The bureaucratic system fosters an atmosphere in which responsibility is collective.  When responsibility and a sense of obligation is not part of the emotional life of the individual an atmosphere of hopelessness is invasive and counter productive to fostering a spiritually healthy society.  If you are addressing anything other than moral responsibility you are attacking the symptoms and not the disease.

Nothing better illustrates this point than holding the rich responsible for all the worlds miseries.  We are long past the time when ignorance was an excuse for the 99 percent to not take responsibility.  The 99 percent's need for immediate gratification is more representative of our troubled societies than the abuse of power by the rich.

Spiritual poverty is also symptomatic in today's progressives who are no longer so much visionaries as puppets of their own need for emotional gratification.  Black Lives Matter and Occupy Wall Street are two good examples of groups more interested in shallow slogans than meaningful change.  I believe that the way in which the environmental movement has been captured for political purposes is another example of shallow intellects.   Not only do their programs not address fundamental issues in a rational way with sound engineering they often do as much harm as good.  At best most of today's progressives movement are pie in the sky dream worlds that if not anachronistic in design lead to chaos and irresponsibility and are reminiscent of prohibition.  No social movement since civil rights has had any real sense of equality of responsibility based on equal opportunity.

So much of this discussion has focused on needs and equity while ignoring the fundamental binding of society.  Work is not just about physical wealth.  To understand the meaning of employment one need only look at the voluntary labor that built the pyramids in Egypt.  Work and the required shared commitment spiritually binds a society together.  It's not the machinery or mechanics of the industrial and now the post industrial society that has caused spiritual poverty it is the lack of a sense of obligation to fulfill a higher purpose.  There is no lack of meaningful work in the foreseeable future just a lack of meaning in the lives of individuals.  The unprecedented wealth of the current generation is proof that money can't buy happiness.  There is no reason to believe that "equitable" redistribution will address the fundamental social failures.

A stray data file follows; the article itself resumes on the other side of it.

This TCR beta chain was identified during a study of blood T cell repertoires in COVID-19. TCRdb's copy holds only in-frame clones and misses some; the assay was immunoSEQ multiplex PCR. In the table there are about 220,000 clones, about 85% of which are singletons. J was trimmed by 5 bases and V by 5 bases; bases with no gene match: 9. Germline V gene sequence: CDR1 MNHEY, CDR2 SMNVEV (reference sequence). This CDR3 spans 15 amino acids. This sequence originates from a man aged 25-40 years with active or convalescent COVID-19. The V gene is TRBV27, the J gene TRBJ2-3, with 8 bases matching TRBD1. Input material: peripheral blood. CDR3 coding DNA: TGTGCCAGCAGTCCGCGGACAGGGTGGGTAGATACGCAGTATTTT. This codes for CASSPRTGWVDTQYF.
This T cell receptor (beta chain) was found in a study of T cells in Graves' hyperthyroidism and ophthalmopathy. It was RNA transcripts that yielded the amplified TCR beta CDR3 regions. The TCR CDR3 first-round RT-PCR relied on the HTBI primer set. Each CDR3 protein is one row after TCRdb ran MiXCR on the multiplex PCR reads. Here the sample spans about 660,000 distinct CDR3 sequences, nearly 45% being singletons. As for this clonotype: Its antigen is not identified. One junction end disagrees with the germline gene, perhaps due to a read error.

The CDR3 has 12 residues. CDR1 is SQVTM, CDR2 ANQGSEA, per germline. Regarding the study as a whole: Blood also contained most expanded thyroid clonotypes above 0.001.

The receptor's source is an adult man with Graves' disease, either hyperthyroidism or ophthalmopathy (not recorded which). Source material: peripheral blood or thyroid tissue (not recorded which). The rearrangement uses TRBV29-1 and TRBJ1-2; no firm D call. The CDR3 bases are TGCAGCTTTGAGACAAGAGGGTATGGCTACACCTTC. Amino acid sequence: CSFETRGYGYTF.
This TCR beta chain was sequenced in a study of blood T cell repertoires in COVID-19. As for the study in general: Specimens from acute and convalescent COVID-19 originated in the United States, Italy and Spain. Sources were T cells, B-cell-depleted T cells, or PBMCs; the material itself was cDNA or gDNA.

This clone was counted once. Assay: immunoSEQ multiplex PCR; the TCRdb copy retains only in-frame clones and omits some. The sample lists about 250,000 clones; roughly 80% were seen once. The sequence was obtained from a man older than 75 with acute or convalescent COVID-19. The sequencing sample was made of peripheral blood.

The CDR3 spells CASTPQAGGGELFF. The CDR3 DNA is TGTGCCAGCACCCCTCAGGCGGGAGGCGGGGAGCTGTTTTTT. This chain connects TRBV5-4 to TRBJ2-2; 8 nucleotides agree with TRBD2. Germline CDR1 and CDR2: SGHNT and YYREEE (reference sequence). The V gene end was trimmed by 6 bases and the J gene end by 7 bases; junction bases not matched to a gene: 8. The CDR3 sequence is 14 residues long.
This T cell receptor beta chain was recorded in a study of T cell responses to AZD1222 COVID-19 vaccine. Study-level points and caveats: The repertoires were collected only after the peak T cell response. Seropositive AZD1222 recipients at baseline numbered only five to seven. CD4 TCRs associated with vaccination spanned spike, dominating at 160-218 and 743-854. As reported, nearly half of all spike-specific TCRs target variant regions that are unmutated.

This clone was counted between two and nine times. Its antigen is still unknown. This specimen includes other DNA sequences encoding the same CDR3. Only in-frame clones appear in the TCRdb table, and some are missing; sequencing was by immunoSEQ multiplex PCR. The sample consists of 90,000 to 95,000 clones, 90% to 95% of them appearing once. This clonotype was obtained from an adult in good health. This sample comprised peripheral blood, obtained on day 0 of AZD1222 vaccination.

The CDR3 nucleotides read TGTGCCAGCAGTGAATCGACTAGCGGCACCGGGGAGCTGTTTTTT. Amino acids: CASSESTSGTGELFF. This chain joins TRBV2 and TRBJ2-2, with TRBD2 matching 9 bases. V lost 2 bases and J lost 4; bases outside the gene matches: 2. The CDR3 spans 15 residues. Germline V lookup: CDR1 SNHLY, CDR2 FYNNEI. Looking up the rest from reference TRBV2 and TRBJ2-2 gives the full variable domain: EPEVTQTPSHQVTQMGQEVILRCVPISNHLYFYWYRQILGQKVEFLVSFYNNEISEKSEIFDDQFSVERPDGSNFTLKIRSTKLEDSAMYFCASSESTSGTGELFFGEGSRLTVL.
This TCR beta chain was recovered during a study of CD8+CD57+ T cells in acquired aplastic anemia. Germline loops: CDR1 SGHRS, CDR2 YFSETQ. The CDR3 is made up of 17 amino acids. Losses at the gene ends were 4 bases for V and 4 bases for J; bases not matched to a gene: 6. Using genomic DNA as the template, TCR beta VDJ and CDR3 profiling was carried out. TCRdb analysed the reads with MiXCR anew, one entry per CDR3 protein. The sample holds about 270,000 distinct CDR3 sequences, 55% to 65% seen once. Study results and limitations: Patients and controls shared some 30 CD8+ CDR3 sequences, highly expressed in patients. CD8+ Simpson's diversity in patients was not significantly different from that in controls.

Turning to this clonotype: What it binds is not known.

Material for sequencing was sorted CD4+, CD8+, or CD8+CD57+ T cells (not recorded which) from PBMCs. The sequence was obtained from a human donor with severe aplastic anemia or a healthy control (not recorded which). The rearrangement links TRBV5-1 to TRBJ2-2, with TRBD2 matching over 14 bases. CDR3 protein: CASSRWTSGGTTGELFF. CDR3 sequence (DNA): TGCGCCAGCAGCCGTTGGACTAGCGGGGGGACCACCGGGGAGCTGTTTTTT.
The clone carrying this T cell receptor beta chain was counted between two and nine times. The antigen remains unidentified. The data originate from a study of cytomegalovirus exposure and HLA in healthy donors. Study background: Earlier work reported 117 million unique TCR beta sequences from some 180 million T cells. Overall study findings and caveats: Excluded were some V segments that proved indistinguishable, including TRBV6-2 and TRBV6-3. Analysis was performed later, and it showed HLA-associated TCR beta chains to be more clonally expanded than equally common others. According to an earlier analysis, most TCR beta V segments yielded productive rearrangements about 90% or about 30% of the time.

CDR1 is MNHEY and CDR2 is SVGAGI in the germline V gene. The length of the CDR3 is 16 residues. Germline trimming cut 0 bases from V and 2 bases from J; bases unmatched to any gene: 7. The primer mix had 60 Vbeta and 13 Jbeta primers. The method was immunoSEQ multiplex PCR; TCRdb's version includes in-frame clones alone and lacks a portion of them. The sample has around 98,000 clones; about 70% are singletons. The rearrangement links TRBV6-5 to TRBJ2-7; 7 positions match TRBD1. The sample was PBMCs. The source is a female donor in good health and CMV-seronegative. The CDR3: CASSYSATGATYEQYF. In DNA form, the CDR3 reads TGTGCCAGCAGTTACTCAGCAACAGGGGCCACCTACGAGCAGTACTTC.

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Post Options Post Options   Thanks (0) Thanks(0)   Quote wolfhnd Quote  Post ReplyReply Direct Link To This Post Posted: 30 Sep 2015 at 19:43
Originally posted by Captain Vancouver Captain Vancouver wrote:

Your captain's prescription for the future automated economy:

Quote 1) Pay students- a modest amount, no beer ration here- to attend university (including liberal arts courses), or trades training. If 20 somethings are going to scramble for years to find work, or waste their PhDs at Starbucks, then we may as well have them doing something that will add to the quality of future society. A well rounded education means a better society, in may ways. And this would keep a number of 18-30 year olds out of the workforce.